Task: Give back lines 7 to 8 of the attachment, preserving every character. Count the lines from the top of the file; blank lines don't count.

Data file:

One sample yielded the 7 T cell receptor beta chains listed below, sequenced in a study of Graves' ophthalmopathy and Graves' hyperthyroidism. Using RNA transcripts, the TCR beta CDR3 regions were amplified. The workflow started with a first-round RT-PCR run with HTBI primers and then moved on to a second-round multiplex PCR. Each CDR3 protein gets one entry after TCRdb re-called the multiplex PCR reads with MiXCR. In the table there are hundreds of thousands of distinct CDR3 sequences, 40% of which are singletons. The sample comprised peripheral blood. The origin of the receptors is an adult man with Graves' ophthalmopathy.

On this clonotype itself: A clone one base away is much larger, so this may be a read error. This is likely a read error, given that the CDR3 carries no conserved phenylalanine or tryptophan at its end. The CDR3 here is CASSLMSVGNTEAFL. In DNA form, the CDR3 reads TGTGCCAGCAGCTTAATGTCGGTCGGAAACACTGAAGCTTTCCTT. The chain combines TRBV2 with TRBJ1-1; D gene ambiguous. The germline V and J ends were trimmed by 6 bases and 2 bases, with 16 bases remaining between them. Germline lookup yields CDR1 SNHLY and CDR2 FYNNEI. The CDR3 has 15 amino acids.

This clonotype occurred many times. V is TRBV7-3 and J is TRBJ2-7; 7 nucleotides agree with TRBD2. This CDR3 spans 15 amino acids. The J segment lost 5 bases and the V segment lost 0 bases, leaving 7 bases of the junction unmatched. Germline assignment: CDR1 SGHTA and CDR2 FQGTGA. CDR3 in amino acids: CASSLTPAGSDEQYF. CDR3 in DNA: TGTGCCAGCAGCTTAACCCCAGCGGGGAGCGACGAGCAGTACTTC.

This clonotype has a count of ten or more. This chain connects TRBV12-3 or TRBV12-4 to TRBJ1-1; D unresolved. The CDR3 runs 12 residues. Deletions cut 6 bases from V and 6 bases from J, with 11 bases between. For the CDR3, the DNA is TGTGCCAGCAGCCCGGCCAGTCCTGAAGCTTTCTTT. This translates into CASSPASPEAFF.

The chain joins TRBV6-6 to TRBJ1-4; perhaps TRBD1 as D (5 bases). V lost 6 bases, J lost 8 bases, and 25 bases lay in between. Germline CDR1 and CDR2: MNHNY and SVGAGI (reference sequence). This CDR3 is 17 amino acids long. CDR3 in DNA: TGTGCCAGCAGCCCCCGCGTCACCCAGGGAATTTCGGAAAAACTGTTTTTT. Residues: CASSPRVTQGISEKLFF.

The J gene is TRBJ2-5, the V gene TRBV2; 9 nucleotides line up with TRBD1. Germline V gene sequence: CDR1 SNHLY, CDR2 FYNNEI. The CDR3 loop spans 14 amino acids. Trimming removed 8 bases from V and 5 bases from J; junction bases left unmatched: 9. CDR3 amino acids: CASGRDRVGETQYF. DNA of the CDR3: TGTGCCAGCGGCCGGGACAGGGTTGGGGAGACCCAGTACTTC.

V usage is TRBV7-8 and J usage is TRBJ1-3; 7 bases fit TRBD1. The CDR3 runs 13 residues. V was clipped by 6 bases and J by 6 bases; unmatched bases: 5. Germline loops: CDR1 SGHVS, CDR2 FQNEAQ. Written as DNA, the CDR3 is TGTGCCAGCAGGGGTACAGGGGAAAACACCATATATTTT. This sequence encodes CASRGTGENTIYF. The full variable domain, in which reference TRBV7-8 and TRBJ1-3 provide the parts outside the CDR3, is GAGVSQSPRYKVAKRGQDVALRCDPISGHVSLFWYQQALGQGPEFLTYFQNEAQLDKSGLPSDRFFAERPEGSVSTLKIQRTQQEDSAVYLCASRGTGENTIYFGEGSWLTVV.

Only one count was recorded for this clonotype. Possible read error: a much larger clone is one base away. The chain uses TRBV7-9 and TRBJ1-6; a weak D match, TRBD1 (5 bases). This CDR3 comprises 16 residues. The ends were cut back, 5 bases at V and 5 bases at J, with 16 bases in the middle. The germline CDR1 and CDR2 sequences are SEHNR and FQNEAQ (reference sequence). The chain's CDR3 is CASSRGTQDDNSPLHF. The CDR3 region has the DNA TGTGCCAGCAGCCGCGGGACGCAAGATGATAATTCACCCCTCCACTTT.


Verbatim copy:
V usage is TRBV7-8 and J usage is TRBJ1-3; 7 bases fit TRBD1. The CDR3 runs 13 residues. V was clipped by 6 bases and J by 6 bases; unmatched bases: 5. Germline loops: CDR1 SGHVS, CDR2 FQNEAQ. Written as DNA, the CDR3 is TGTGCCAGCAGGGGTACAGGGGAAAACACCATATATTTT. This sequence encodes CASRGTGENTIYF. The full variable domain, in which reference TRBV7-8 and TRBJ1-3 provide the parts outside the CDR3, is GAGVSQSPRYKVAKRGQDVALRCDPISGHVSLFWYQQALGQGPEFLTYFQNEAQLDKSGLPSDRFFAERPEGSVSTLKIQRTQQEDSAVYLCASRGTGENTIYFGEGSWLTVV.

Only one count was recorded for this clonotype. Possible read error: a much larger clone is one base away. The chain uses TRBV7-9 and TRBJ1-6; a weak D match, TRBD1 (5 bases). This CDR3 comprises 16 residues. The ends were cut back, 5 bases at V and 5 bases at J, with 16 bases in the middle. The germline CDR1 and CDR2 sequences are SEHNR and FQNEAQ (reference sequence). The chain's CDR3 is CASSRGTQDDNSPLHF. The CDR3 region has the DNA TGTGCCAGCAGCCGCGGGACGCAAGATGATAATTCACCCCTCCACTTT.